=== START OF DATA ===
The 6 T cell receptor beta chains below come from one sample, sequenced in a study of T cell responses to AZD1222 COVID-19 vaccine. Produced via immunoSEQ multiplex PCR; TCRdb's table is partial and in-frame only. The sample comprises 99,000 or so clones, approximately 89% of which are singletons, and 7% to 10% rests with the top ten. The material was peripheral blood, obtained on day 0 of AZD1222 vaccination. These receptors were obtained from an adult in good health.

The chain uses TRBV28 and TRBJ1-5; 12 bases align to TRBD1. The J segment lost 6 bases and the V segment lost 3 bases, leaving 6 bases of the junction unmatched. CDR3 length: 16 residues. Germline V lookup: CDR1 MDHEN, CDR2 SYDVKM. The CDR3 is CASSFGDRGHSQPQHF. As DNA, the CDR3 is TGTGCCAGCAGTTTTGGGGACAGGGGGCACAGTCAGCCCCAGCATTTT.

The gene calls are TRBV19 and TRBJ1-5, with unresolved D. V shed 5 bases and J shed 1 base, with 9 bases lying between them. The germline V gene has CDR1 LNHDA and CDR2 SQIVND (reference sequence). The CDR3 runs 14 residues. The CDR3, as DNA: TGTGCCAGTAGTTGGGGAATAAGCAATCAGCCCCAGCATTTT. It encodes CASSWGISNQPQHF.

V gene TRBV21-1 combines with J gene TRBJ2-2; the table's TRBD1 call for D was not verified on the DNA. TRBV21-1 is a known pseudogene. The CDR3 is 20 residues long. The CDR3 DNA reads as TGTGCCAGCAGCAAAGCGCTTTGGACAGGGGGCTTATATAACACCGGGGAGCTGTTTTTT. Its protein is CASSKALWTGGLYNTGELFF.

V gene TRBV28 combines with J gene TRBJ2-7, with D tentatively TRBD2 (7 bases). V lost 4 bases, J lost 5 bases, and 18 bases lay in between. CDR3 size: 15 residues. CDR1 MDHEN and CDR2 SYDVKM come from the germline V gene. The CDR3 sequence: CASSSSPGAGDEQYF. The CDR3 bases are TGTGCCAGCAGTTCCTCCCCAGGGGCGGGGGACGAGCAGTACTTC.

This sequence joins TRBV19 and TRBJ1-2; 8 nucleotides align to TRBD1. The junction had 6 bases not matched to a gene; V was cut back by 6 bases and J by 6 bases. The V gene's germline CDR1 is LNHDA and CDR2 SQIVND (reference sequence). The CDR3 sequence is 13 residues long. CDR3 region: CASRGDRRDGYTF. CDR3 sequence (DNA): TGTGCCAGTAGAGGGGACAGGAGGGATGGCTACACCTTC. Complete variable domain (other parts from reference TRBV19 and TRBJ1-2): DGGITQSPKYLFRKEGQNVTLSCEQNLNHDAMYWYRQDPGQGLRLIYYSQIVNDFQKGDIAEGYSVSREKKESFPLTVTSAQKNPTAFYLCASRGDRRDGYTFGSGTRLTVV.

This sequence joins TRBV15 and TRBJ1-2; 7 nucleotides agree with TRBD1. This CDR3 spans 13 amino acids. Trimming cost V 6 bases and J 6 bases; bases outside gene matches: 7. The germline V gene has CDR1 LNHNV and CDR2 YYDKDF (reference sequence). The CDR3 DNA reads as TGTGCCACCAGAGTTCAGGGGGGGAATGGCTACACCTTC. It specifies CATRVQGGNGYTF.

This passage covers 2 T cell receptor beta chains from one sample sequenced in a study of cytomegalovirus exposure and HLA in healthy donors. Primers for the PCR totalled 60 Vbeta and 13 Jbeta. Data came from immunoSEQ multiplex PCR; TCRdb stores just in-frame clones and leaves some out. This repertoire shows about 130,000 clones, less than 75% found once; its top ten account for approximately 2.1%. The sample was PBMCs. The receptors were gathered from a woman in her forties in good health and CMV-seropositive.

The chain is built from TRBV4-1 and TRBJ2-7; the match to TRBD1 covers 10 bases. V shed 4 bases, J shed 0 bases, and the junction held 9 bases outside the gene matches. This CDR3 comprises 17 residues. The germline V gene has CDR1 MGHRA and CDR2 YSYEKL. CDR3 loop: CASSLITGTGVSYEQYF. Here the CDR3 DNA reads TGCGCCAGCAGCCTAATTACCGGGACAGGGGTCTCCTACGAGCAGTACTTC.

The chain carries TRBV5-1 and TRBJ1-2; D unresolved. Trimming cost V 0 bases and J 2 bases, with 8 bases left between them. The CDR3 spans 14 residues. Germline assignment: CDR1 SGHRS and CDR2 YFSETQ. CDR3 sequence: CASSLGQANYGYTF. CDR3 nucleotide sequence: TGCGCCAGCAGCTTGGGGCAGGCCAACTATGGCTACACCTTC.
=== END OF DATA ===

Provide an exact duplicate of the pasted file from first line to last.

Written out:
The 6 T cell receptor beta chains below come from one sample, sequenced in a study of T cell responses to AZD1222 COVID-19 vaccine. Produced via immunoSEQ multiplex PCR; TCRdb's table is partial and in-frame only. The sample comprises 99,000 or so clones, approximately 89% of which are singletons, and 7% to 10% rests with the top ten. The material was peripheral blood, obtained on day 0 of AZD1222 vaccination. These receptors were obtained from an adult in good health.

The chain uses TRBV28 and TRBJ1-5; 12 bases align to TRBD1. The J segment lost 6 bases and the V segment lost 3 bases, leaving 6 bases of the junction unmatched. CDR3 length: 16 residues. Germline V lookup: CDR1 MDHEN, CDR2 SYDVKM. The CDR3 is CASSFGDRGHSQPQHF. As DNA, the CDR3 is TGTGCCAGCAGTTTTGGGGACAGGGGGCACAGTCAGCCCCAGCATTTT.

The gene calls are TRBV19 and TRBJ1-5, with unresolved D. V shed 5 bases and J shed 1 base, with 9 bases lying between them. The germline V gene has CDR1 LNHDA and CDR2 SQIVND (reference sequence). The CDR3 runs 14 residues. The CDR3, as DNA: TGTGCCAGTAGTTGGGGAATAAGCAATCAGCCCCAGCATTTT. It encodes CASSWGISNQPQHF.

V gene TRBV21-1 combines with J gene TRBJ2-2; the table's TRBD1 call for D was not verified on the DNA. TRBV21-1 is a known pseudogene. The CDR3 is 20 residues long. The CDR3 DNA reads as TGTGCCAGCAGCAAAGCGCTTTGGACAGGGGGCTTATATAACACCGGGGAGCTGTTTTTT. Its protein is CASSKALWTGGLYNTGELFF.

V gene TRBV28 combines with J gene TRBJ2-7, with D tentatively TRBD2 (7 bases). V lost 4 bases, J lost 5 bases, and 18 bases lay in between. CDR3 size: 15 residues. CDR1 MDHEN and CDR2 SYDVKM come from the germline V gene. The CDR3 sequence: CASSSSPGAGDEQYF. The CDR3 bases are TGTGCCAGCAGTTCCTCCCCAGGGGCGGGGGACGAGCAGTACTTC.

This sequence joins TRBV19 and TRBJ1-2; 8 nucleotides align to TRBD1. The junction had 6 bases not matched to a gene; V was cut back by 6 bases and J by 6 bases. The V gene's germline CDR1 is LNHDA and CDR2 SQIVND (reference sequence). The CDR3 sequence is 13 residues long. CDR3 region: CASRGDRRDGYTF. CDR3 sequence (DNA): TGTGCCAGTAGAGGGGACAGGAGGGATGGCTACACCTTC. Complete variable domain (other parts from reference TRBV19 and TRBJ1-2): DGGITQSPKYLFRKEGQNVTLSCEQNLNHDAMYWYRQDPGQGLRLIYYSQIVNDFQKGDIAEGYSVSREKKESFPLTVTSAQKNPTAFYLCASRGDRRDGYTFGSGTRLTVV.

This sequence joins TRBV15 and TRBJ1-2; 7 nucleotides agree with TRBD1. This CDR3 spans 13 amino acids. Trimming cost V 6 bases and J 6 bases; bases outside gene matches: 7. The germline V gene has CDR1 LNHNV and CDR2 YYDKDF (reference sequence). The CDR3 DNA reads as TGTGCCACCAGAGTTCAGGGGGGGAATGGCTACACCTTC. It specifies CATRVQGGNGYTF.

This passage covers 2 T cell receptor beta chains from one sample sequenced in a study of cytomegalovirus exposure and HLA in healthy donors. Primers for the PCR totalled 60 Vbeta and 13 Jbeta. Data came from immunoSEQ multiplex PCR; TCRdb stores just in-frame clones and leaves some out. This repertoire shows about 130,000 clones, less than 75% found once; its top ten account for approximately 2.1%. The sample was PBMCs. The receptors were gathered from a woman in her forties in good health and CMV-seropositive.

The chain is built from TRBV4-1 and TRBJ2-7; the match to TRBD1 covers 10 bases. V shed 4 bases, J shed 0 bases, and the junction held 9 bases outside the gene matches. This CDR3 comprises 17 residues. The germline V gene has CDR1 MGHRA and CDR2 YSYEKL. CDR3 loop: CASSLITGTGVSYEQYF. Here the CDR3 DNA reads TGCGCCAGCAGCCTAATTACCGGGACAGGGGTCTCCTACGAGCAGTACTTC.

The chain carries TRBV5-1 and TRBJ1-2; D unresolved. Trimming cost V 0 bases and J 2 bases, with 8 bases left between them. The CDR3 spans 14 residues. Germline assignment: CDR1 SGHRS and CDR2 YFSETQ. CDR3 sequence: CASSLGQANYGYTF. CDR3 nucleotide sequence: TGCGCCAGCAGCTTGGGGCAGGCCAACTATGGCTACACCTTC.